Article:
A partnership between the Woodland Trust and the National Trust

A tour of Fingle by the Dartmoor Society

It was a beautiful sunny afternoon on 18 May, when members of the Dartmoor Society took a tour of Fingle Woods, lead by Dave Rickwood (Site Manager).

The group are pictured standing at a spectacular vantage point high above the River Teign. From here there are long views up and down the valley – a perfect introduction to the landscape scale of the restoration of the woodlands.  The mixed patchwork of conifer and broadleaf trees form interesting textures from a distance and this view will slowly change as conifers are gradually removed from areas of Fingle Woods.

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The members were particularly interested in hearing about the plans to preserve Wooston Castle. Not a castle as we know it, but an Iron Age hill fort. Wooston is one of three hill forts in the valley, which is of great interest to archaeologists as they do not yet understand the hill forts connection to eachother or their purpose. The area of the Scheduled Ancient Monument is extensive and the group had the chance to walk around the large open area at the centre of the hill fort and also to see the impressive earthworks in the surrounding woods.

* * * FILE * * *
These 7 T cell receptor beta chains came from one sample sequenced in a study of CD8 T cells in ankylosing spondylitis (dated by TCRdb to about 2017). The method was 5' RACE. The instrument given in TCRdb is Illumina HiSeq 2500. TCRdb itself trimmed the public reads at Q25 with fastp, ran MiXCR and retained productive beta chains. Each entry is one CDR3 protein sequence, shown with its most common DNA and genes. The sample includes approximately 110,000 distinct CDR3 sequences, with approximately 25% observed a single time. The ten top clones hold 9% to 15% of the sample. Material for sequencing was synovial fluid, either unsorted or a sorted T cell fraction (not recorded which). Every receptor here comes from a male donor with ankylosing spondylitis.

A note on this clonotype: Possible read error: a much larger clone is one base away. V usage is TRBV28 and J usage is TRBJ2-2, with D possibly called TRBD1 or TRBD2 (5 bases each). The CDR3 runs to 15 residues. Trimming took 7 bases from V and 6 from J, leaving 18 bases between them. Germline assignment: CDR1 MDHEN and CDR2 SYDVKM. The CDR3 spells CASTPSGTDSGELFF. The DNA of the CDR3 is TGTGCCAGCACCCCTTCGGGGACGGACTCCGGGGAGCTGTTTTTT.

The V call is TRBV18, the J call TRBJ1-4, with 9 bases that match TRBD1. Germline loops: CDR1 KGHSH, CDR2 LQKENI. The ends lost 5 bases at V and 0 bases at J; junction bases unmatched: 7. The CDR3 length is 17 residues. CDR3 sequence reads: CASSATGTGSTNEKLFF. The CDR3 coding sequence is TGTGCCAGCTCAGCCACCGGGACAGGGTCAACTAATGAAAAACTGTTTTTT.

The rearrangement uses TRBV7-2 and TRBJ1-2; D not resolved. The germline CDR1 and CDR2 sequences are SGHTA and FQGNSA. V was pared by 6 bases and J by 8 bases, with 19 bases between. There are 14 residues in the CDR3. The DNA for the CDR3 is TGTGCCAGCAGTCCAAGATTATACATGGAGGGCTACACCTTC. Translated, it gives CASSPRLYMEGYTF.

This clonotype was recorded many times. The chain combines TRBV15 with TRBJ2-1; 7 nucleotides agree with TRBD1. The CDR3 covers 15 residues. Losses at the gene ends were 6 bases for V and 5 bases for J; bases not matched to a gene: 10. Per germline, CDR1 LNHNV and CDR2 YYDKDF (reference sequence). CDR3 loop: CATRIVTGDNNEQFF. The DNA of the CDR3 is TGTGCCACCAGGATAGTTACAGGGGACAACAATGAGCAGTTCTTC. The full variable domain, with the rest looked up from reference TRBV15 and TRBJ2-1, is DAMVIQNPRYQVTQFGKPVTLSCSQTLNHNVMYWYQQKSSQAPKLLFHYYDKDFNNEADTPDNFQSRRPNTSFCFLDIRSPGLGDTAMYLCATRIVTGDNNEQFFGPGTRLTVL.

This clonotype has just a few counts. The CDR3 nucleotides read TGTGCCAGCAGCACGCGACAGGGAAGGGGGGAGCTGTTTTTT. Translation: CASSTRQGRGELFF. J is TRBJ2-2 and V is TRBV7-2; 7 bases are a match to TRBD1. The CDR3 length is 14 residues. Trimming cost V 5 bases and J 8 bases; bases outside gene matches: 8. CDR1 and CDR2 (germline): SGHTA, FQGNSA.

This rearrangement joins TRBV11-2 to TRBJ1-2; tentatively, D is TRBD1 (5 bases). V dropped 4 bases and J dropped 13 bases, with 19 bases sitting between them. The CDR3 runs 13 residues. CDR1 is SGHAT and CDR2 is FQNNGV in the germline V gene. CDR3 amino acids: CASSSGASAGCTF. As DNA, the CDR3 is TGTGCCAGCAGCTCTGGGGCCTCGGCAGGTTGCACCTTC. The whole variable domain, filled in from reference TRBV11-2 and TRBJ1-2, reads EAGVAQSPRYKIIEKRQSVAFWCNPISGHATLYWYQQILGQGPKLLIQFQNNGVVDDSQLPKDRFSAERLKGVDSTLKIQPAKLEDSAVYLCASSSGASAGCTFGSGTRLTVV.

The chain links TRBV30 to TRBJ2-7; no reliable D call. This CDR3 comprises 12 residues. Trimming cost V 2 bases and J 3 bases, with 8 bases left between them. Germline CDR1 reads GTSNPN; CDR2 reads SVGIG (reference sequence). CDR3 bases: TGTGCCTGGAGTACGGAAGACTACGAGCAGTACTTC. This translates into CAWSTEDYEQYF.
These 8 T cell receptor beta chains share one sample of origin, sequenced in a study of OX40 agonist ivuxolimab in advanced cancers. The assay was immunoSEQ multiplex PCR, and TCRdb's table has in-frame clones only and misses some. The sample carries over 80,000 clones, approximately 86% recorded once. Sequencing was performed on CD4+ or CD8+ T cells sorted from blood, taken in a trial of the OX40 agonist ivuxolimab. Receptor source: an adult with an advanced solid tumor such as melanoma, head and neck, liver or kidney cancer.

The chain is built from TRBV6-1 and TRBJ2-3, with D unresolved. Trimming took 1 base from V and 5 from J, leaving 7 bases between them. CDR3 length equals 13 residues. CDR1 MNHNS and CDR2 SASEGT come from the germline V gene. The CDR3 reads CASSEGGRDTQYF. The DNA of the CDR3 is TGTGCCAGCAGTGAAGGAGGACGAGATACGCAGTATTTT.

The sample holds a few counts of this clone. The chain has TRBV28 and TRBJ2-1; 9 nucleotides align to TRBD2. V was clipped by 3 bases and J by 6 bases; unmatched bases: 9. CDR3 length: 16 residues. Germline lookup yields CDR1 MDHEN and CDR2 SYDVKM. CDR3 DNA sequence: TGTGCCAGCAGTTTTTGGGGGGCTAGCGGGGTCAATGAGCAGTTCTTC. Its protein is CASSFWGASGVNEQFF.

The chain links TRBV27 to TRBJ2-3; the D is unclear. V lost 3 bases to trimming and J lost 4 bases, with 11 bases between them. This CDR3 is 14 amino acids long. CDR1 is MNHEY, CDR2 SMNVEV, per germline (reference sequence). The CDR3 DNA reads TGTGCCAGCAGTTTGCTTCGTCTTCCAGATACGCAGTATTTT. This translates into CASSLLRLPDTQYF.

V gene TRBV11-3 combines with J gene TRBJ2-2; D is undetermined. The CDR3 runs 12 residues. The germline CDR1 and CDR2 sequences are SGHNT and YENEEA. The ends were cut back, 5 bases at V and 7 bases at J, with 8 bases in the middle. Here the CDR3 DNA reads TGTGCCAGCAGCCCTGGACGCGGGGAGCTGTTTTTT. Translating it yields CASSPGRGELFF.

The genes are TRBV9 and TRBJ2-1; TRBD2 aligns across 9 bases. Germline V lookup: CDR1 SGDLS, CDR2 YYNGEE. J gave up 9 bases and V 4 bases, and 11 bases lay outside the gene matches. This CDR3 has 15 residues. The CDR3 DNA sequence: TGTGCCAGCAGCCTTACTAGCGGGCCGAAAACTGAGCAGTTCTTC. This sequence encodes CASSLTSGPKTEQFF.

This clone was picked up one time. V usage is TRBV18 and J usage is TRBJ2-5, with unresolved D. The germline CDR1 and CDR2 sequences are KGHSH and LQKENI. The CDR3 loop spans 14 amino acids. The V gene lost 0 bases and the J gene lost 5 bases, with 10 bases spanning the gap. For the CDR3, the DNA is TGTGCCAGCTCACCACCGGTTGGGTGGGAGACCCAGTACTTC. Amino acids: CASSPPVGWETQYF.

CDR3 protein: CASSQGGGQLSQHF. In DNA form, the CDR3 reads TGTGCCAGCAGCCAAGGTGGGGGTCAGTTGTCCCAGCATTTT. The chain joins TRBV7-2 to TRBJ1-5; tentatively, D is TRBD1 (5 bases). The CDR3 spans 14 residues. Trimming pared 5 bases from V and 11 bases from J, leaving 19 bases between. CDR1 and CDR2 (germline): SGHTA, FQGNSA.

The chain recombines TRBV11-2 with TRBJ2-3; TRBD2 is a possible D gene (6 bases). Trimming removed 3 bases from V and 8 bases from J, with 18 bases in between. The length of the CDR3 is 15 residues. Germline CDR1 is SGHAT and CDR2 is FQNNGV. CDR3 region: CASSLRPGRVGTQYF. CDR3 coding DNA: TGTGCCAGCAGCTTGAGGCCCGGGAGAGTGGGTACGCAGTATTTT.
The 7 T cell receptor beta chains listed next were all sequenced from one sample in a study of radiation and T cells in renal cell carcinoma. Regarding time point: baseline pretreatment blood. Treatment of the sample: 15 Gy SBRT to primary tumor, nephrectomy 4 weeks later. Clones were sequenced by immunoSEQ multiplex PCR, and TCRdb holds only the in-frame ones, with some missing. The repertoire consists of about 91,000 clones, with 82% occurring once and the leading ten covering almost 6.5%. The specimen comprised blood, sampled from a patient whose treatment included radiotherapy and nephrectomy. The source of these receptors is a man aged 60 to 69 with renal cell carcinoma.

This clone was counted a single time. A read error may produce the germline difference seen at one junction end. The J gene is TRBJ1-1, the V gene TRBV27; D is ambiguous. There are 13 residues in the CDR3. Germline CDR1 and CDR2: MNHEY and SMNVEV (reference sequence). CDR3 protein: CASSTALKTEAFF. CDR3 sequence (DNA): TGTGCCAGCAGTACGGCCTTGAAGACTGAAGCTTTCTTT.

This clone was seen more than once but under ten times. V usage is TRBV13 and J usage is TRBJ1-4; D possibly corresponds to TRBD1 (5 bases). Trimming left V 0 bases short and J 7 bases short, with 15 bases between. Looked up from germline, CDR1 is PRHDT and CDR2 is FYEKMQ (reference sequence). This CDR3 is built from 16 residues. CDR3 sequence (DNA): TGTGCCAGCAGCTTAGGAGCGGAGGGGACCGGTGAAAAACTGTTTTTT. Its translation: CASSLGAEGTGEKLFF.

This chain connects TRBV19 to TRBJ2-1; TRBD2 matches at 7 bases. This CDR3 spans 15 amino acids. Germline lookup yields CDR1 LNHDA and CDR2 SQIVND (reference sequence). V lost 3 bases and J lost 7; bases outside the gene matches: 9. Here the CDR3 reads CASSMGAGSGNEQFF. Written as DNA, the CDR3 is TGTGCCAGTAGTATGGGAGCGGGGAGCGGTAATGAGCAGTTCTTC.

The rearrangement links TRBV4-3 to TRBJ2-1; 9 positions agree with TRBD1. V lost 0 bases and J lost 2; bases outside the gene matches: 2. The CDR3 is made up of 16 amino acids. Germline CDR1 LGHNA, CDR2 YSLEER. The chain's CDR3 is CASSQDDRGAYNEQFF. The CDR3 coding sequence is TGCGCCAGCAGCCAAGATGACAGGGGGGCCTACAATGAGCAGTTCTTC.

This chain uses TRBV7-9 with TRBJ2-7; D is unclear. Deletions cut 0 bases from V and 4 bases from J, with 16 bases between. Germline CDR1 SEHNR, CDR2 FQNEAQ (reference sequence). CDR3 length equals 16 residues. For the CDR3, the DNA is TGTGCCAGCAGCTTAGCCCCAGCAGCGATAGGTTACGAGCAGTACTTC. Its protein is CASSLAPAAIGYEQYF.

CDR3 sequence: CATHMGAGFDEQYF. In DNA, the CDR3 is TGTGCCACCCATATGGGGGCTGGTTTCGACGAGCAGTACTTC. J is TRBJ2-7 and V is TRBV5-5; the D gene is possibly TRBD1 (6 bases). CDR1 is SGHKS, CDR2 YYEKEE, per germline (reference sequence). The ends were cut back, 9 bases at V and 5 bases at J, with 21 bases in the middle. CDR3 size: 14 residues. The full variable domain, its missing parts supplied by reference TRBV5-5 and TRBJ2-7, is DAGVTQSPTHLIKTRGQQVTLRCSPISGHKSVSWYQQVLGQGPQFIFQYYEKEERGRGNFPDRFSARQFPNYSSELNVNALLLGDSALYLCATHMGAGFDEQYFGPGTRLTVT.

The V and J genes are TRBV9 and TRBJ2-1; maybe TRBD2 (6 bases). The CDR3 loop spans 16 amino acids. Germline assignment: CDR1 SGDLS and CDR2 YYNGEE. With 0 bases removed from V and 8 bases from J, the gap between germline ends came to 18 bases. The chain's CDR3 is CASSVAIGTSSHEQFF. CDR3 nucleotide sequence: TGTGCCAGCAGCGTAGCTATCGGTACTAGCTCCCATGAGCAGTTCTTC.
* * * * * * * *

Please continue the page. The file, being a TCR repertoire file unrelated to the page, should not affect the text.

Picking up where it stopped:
Dave Rickwood explained that the hillfort urgently needs active management to halt the decline in its condition and he described how, working with archaeologists, a detailed management plan is being developed to help preserve this ancient site. Some trees have already been removed from the area within the centre of the hill fort and this has given a sense of the dramatic scale of Wooston Castle.

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One of the impressive earthworks in the woods around Wooston Castle that will need some management to protect the archaeology

Archaeologists are particularly concerned by the damage that bracken rhizomes have on the below ground archaeology and there are plans to use horses with specialist rolling equipment to manage the bracken in the flat area at the centre of the hill fort (pictured below). Areas of young trees will also be felled within the Scheduled Ancient Monument, as their active root systems damage the archaeology.  The mature trees will be retained because of their value for wildlife and because their roots have already matured.

It was really good to have the opportunity to explain the work that is planned at Fingle Woods to members of the Dartmoor Society. The award of £730,000 to enhance the restoration of Fingle Woods, that was announced on 25 May,  will support the management work on Wooston Castle including some excavations and interpretation.  The funding is spread over the next five years so there will be lots of opportunities for the Dartmoor Society members to follow progress and hopefully start to see some very positive changes.  You can also read a short report of this visit on the Dartmoor Society website. 

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